5 comments / Add your comment below

  1. I’d definitely consider re-subscribing to WoW if I could do a $/hr subscription, but I’d have to weigh it up versus their current sub price.

    If I play 2 hours per weeknight (not uncommon for me) then 6 hours each on Saturday & Sunday (I may play a little less, but I might also put in 3 hours once or twice during the week), that’s 22 hours for the week, or (approx.) 88-90 hours for the month. Let’s round it up to an even 100, because there’s four 7-day weeks and 3-4 extra days in each month.

    Now if I pay a flat $15 per month for my 100 hours (I paid $13/month for the 6-month block) then I’d only be willing to switch to a $/hr subscription if the rate was cheaper than $15/100 hours, being 15¢ per hour (in my case, 13¢/hr).

    This site: http://gigaom.com/2006/08/29/world-of-warcraft-2/ says the Chinese pay approx. US4¢/hr, while on his Blog, Tobold says it’s approx. US6¢/hr http://tobolds.blogspot.com/2007/11/free-to-play-world-of-warcraft-in-china.html

    Assuming Blizzard is pissed at the Chinese (for their 15% lower revenue than the U.S. market, despite them playing more than us) so they want to make that up by gouging the Western players and charging us 10¢/hr, “casual” players like myself would still be better off paying the $/hr rate than a flat monthly subscription.

    10¢ per hour to play WoW? I’d probably go for that, especially as I could take off for a long weekend and not play for 3-4 days, and not care that I’ve “paid” for WoW time which I’m not using. When you pay-to-play, if you don’t play, you’re not paying. What a beautiful, consumer friendly idea. No wonder Blizzard won’t go for it.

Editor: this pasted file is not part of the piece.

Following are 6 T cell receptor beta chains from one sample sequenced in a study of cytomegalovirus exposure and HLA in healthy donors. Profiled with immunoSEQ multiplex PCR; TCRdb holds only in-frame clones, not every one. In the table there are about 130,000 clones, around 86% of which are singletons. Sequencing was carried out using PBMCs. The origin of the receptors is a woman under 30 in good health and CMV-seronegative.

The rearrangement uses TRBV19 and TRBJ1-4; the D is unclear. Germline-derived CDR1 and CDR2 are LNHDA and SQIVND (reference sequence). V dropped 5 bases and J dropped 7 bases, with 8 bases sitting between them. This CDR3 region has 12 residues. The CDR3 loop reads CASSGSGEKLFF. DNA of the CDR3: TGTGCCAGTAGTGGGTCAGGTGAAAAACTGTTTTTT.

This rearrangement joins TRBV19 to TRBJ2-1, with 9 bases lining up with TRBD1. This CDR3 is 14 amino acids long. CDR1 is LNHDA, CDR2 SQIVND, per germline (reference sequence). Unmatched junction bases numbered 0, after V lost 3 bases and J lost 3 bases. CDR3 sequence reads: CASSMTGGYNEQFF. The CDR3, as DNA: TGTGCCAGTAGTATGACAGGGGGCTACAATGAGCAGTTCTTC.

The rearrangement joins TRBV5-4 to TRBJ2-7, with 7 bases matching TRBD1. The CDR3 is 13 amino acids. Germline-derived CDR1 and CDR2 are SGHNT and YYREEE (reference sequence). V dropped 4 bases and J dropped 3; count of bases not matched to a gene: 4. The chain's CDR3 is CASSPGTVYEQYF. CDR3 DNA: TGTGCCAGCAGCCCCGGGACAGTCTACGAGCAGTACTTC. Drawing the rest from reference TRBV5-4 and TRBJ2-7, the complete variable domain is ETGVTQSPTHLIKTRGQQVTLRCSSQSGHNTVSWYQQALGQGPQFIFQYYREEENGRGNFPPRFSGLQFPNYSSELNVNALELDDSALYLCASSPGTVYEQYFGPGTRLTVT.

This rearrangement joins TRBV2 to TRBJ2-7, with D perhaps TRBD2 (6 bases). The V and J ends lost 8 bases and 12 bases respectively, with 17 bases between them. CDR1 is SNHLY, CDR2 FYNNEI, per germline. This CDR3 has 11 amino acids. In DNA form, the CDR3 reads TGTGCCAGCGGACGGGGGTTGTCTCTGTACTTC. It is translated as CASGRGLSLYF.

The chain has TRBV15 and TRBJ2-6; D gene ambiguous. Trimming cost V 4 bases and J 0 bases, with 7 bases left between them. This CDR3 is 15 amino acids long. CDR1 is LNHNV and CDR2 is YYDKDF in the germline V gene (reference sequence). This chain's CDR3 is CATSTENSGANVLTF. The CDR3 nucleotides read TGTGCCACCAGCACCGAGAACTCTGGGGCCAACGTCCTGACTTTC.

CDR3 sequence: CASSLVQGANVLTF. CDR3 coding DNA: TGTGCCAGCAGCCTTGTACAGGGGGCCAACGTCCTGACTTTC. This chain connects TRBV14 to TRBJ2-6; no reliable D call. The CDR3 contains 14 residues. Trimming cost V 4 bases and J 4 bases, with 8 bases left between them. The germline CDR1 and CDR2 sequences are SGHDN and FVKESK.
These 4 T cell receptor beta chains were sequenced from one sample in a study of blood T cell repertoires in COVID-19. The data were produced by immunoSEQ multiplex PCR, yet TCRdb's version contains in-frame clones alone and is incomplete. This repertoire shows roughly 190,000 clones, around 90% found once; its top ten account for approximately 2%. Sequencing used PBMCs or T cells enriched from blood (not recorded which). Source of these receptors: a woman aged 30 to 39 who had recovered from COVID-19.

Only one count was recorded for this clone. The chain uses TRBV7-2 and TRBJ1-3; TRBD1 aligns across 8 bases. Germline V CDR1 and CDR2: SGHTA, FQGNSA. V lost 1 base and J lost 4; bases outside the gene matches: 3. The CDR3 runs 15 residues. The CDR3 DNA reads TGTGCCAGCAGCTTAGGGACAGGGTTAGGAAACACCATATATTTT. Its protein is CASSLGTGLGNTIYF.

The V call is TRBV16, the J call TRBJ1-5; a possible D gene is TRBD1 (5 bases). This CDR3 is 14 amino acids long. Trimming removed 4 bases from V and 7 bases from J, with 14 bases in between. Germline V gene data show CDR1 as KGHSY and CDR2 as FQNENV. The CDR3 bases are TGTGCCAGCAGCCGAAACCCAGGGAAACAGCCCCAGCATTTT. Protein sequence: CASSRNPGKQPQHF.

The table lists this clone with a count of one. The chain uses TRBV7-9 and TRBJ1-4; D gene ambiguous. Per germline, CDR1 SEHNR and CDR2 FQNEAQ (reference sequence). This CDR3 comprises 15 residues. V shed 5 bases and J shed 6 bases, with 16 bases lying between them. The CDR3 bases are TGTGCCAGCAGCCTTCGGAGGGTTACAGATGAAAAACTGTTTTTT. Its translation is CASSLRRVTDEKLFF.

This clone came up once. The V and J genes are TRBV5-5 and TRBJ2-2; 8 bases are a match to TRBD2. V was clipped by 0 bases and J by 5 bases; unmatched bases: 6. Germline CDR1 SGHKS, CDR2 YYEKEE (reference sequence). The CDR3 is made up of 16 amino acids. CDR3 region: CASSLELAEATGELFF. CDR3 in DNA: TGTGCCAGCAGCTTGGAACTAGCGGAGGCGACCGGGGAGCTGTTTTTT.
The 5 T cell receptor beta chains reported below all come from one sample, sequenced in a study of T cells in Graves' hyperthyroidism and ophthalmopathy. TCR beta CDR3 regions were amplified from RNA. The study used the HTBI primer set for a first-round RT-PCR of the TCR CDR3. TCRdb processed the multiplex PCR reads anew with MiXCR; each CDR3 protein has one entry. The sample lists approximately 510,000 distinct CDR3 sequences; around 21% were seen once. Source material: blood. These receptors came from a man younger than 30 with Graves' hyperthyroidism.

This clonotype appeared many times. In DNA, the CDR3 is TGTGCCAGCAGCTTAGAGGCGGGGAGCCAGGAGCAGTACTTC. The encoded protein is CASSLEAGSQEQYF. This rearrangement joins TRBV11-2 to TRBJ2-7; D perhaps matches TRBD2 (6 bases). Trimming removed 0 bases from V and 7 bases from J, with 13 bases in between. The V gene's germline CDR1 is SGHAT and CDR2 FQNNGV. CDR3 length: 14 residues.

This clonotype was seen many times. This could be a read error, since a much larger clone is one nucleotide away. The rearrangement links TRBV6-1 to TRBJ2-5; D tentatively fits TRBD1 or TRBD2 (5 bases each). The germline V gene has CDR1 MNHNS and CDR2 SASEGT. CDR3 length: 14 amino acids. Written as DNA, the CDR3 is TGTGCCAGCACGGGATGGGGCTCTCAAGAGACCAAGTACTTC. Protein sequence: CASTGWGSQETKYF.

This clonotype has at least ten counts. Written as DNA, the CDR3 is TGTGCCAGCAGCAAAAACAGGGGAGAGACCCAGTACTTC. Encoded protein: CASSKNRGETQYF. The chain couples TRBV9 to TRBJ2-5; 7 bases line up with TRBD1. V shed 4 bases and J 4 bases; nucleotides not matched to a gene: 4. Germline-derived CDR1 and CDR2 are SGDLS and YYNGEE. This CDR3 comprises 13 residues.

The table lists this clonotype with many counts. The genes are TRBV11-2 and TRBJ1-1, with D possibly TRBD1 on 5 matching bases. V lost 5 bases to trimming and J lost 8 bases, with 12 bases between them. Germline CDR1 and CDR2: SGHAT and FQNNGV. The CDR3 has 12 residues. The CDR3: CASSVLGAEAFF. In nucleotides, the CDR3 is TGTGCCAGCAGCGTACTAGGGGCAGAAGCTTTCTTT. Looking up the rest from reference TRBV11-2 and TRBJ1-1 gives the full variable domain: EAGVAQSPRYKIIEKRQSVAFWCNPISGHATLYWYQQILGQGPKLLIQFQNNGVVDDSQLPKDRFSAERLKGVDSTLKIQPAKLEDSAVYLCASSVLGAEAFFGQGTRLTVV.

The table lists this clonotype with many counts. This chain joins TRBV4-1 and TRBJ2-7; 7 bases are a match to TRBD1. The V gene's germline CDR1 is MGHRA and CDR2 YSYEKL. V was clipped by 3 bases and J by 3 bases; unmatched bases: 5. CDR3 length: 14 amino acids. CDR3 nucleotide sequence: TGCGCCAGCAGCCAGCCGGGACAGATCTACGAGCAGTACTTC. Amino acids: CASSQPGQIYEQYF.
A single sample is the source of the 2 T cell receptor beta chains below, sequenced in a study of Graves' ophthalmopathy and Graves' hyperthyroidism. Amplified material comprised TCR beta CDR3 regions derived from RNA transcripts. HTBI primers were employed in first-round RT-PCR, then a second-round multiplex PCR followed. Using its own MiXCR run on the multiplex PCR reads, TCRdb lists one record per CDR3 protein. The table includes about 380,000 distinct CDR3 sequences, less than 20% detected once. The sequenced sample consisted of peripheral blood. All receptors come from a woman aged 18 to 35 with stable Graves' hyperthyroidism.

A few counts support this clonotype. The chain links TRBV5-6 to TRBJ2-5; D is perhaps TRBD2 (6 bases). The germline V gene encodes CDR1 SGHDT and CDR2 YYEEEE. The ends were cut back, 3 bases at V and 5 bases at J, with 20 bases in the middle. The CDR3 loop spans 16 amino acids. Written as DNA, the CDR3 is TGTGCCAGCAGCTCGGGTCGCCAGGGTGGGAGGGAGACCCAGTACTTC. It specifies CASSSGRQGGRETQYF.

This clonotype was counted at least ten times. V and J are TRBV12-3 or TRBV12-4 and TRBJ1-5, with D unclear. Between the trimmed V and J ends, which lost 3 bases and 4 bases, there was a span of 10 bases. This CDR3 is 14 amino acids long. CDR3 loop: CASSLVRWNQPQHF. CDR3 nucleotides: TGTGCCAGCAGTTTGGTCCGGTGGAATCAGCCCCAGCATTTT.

2. @Tesh: I think I have slid firmly into casual land – and mindset. Not sure how I feel about that yet. =P

    @Cap’n: The time model would work great for us part timers – but unless there is no “ceiling” for the hardcore folk the model doesn’t work. Some people would be paying $30 bucks a month. While I think that is all fair and dandy, they may lose those folks. If there is the $15 dollar ceiling then why do an hourly – no point having people play for 10cents an hour – no profit in that. (Their mindset, not mine – I would return much like you under a system like that). Since you only need 23 other people TOPS in WoW to fully enjoy the entire game there really isn’t much motivation for Blizz. Warhammer, however, it would probably work better. If no one else is playing the game, it isnt fun (PVP based) – so there is an incentive to have as many people playing as possible to up the enjoyment for everyone.

  3. I’d happily pay 10 cents an hour to play WoW. (Well, not as happy as if they just did the GW thing, but still…) Since I might at most play twenty hours a month, that’s downright loverly for me.

    Of course, that still means I’m paying for time, so I’d feel a pressure to maximize my play/reward, which sucks some of the fun out of it. In GW, I can just putter around and take screenshots one day, and not feel like I’ve wasted precious sub time.